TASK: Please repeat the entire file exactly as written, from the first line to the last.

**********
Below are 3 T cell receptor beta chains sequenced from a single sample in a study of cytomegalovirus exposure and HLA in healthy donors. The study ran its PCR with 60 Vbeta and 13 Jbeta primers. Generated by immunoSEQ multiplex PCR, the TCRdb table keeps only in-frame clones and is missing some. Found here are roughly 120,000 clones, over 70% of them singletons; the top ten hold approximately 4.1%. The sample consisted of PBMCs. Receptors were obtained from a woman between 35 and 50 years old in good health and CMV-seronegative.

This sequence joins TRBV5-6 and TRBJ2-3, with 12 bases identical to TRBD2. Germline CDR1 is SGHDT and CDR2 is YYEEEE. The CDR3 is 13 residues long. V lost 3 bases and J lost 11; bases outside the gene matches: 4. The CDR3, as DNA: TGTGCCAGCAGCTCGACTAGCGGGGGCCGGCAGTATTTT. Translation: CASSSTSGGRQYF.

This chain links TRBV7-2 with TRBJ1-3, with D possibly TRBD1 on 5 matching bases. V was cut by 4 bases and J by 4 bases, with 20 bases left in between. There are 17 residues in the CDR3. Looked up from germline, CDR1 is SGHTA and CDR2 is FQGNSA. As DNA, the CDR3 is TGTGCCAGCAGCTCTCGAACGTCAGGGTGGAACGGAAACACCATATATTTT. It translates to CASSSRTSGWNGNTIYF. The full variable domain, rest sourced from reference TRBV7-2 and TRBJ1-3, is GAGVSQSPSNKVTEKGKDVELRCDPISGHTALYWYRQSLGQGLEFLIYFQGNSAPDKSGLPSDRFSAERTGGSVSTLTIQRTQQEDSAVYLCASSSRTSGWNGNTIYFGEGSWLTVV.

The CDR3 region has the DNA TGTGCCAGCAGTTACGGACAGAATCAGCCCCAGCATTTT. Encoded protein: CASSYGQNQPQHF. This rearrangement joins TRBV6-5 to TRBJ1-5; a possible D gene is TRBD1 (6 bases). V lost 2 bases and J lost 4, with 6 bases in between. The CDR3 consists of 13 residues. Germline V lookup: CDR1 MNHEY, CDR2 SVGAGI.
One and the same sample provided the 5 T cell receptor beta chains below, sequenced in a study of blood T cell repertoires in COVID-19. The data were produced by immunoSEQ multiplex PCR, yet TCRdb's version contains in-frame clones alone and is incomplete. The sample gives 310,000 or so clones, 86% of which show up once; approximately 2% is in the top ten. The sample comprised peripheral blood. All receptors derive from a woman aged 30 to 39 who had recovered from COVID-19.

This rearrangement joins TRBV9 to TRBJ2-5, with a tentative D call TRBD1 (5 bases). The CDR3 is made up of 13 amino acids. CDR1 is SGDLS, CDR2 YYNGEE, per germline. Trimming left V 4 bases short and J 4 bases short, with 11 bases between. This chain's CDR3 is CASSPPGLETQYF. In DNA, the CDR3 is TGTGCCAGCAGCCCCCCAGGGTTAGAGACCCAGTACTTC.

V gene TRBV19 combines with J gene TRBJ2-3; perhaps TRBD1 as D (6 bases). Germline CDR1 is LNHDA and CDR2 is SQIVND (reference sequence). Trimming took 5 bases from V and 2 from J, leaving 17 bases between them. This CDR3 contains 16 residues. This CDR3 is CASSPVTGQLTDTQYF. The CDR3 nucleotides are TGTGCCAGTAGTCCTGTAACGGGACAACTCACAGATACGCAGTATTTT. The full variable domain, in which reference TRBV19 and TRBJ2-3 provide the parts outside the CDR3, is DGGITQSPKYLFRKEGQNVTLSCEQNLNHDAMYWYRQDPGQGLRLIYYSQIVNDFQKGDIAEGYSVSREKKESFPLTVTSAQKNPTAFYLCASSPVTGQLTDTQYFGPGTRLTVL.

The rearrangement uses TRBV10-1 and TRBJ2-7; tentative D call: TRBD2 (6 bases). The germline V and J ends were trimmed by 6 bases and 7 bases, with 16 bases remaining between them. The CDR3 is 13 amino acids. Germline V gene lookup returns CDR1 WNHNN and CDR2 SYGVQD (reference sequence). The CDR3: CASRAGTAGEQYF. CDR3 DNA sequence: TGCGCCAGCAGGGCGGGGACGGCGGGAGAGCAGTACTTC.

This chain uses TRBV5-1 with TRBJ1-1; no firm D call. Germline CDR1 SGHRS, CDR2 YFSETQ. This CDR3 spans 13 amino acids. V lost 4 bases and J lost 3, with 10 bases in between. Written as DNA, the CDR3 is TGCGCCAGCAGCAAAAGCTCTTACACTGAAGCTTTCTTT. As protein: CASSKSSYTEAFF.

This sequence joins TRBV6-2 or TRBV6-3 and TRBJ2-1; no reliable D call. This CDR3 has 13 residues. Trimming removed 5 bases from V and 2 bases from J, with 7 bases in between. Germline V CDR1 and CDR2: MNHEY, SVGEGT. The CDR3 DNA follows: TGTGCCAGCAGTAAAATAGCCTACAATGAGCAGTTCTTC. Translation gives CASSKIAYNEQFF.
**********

Below are 3 T cell receptor beta chains sequenced from a single sample in a study of cytomegalovirus exposure and HLA in healthy donors. The study ran its PCR with 60 Vbeta and 13 Jbeta primers. Generated by immunoSEQ multiplex PCR, the TCRdb table keeps only in-frame clones and is missing some. Found here are roughly 120,000 clones, over 70% of them singletons; the top ten hold approximately 4.1%. The sample consisted of PBMCs. Receptors were obtained from a woman between 35 and 50 years old in good health and CMV-seronegative.

This sequence joins TRBV5-6 and TRBJ2-3, with 12 bases identical to TRBD2. Germline CDR1 is SGHDT and CDR2 is YYEEEE. The CDR3 is 13 residues long. V lost 3 bases and J lost 11; bases outside the gene matches: 4. The CDR3, as DNA: TGTGCCAGCAGCTCGACTAGCGGGGGCCGGCAGTATTTT. Translation: CASSSTSGGRQYF.

This chain links TRBV7-2 with TRBJ1-3, with D possibly TRBD1 on 5 matching bases. V was cut by 4 bases and J by 4 bases, with 20 bases left in between. There are 17 residues in the CDR3. Looked up from germline, CDR1 is SGHTA and CDR2 is FQGNSA. As DNA, the CDR3 is TGTGCCAGCAGCTCTCGAACGTCAGGGTGGAACGGAAACACCATATATTTT. It translates to CASSSRTSGWNGNTIYF. The full variable domain, rest sourced from reference TRBV7-2 and TRBJ1-3, is GAGVSQSPSNKVTEKGKDVELRCDPISGHTALYWYRQSLGQGLEFLIYFQGNSAPDKSGLPSDRFSAERTGGSVSTLTIQRTQQEDSAVYLCASSSRTSGWNGNTIYFGEGSWLTVV.

The CDR3 region has the DNA TGTGCCAGCAGTTACGGACAGAATCAGCCCCAGCATTTT. Encoded protein: CASSYGQNQPQHF. This rearrangement joins TRBV6-5 to TRBJ1-5; a possible D gene is TRBD1 (6 bases). V lost 2 bases and J lost 4, with 6 bases in between. The CDR3 consists of 13 residues. Germline V lookup: CDR1 MNHEY, CDR2 SVGAGI.
One and the same sample provided the 5 T cell receptor beta chains below, sequenced in a study of blood T cell repertoires in COVID-19. The data were produced by immunoSEQ multiplex PCR, yet TCRdb's version contains in-frame clones alone and is incomplete. The sample gives 310,000 or so clones, 86% of which show up once; approximately 2% is in the top ten. The sample comprised peripheral blood. All receptors derive from a woman aged 30 to 39 who had recovered from COVID-19.

This rearrangement joins TRBV9 to TRBJ2-5, with a tentative D call TRBD1 (5 bases). The CDR3 is made up of 13 amino acids. CDR1 is SGDLS, CDR2 YYNGEE, per germline. Trimming left V 4 bases short and J 4 bases short, with 11 bases between. This chain's CDR3 is CASSPPGLETQYF. In DNA, the CDR3 is TGTGCCAGCAGCCCCCCAGGGTTAGAGACCCAGTACTTC.

V gene TRBV19 combines with J gene TRBJ2-3; perhaps TRBD1 as D (6 bases). Germline CDR1 is LNHDA and CDR2 is SQIVND (reference sequence). Trimming took 5 bases from V and 2 from J, leaving 17 bases between them. This CDR3 contains 16 residues. This CDR3 is CASSPVTGQLTDTQYF. The CDR3 nucleotides are TGTGCCAGTAGTCCTGTAACGGGACAACTCACAGATACGCAGTATTTT. The full variable domain, in which reference TRBV19 and TRBJ2-3 provide the parts outside the CDR3, is DGGITQSPKYLFRKEGQNVTLSCEQNLNHDAMYWYRQDPGQGLRLIYYSQIVNDFQKGDIAEGYSVSREKKESFPLTVTSAQKNPTAFYLCASSPVTGQLTDTQYFGPGTRLTVL.

The rearrangement uses TRBV10-1 and TRBJ2-7; tentative D call: TRBD2 (6 bases). The germline V and J ends were trimmed by 6 bases and 7 bases, with 16 bases remaining between them. The CDR3 is 13 amino acids. Germline V gene lookup returns CDR1 WNHNN and CDR2 SYGVQD (reference sequence). The CDR3: CASRAGTAGEQYF. CDR3 DNA sequence: TGCGCCAGCAGGGCGGGGACGGCGGGAGAGCAGTACTTC.

This chain uses TRBV5-1 with TRBJ1-1; no firm D call. Germline CDR1 SGHRS, CDR2 YFSETQ. This CDR3 spans 13 amino acids. V lost 4 bases and J lost 3, with 10 bases in between. Written as DNA, the CDR3 is TGCGCCAGCAGCAAAAGCTCTTACACTGAAGCTTTCTTT. As protein: CASSKSSYTEAFF.

This sequence joins TRBV6-2 or TRBV6-3 and TRBJ2-1; no reliable D call. This CDR3 has 13 residues. Trimming removed 5 bases from V and 2 bases from J, with 7 bases in between. Germline V CDR1 and CDR2: MNHEY, SVGEGT. The CDR3 DNA follows: TGTGCCAGCAGTAAAATAGCCTACAATGAGCAGTTCTTC. Translation gives CASSKIAYNEQFF.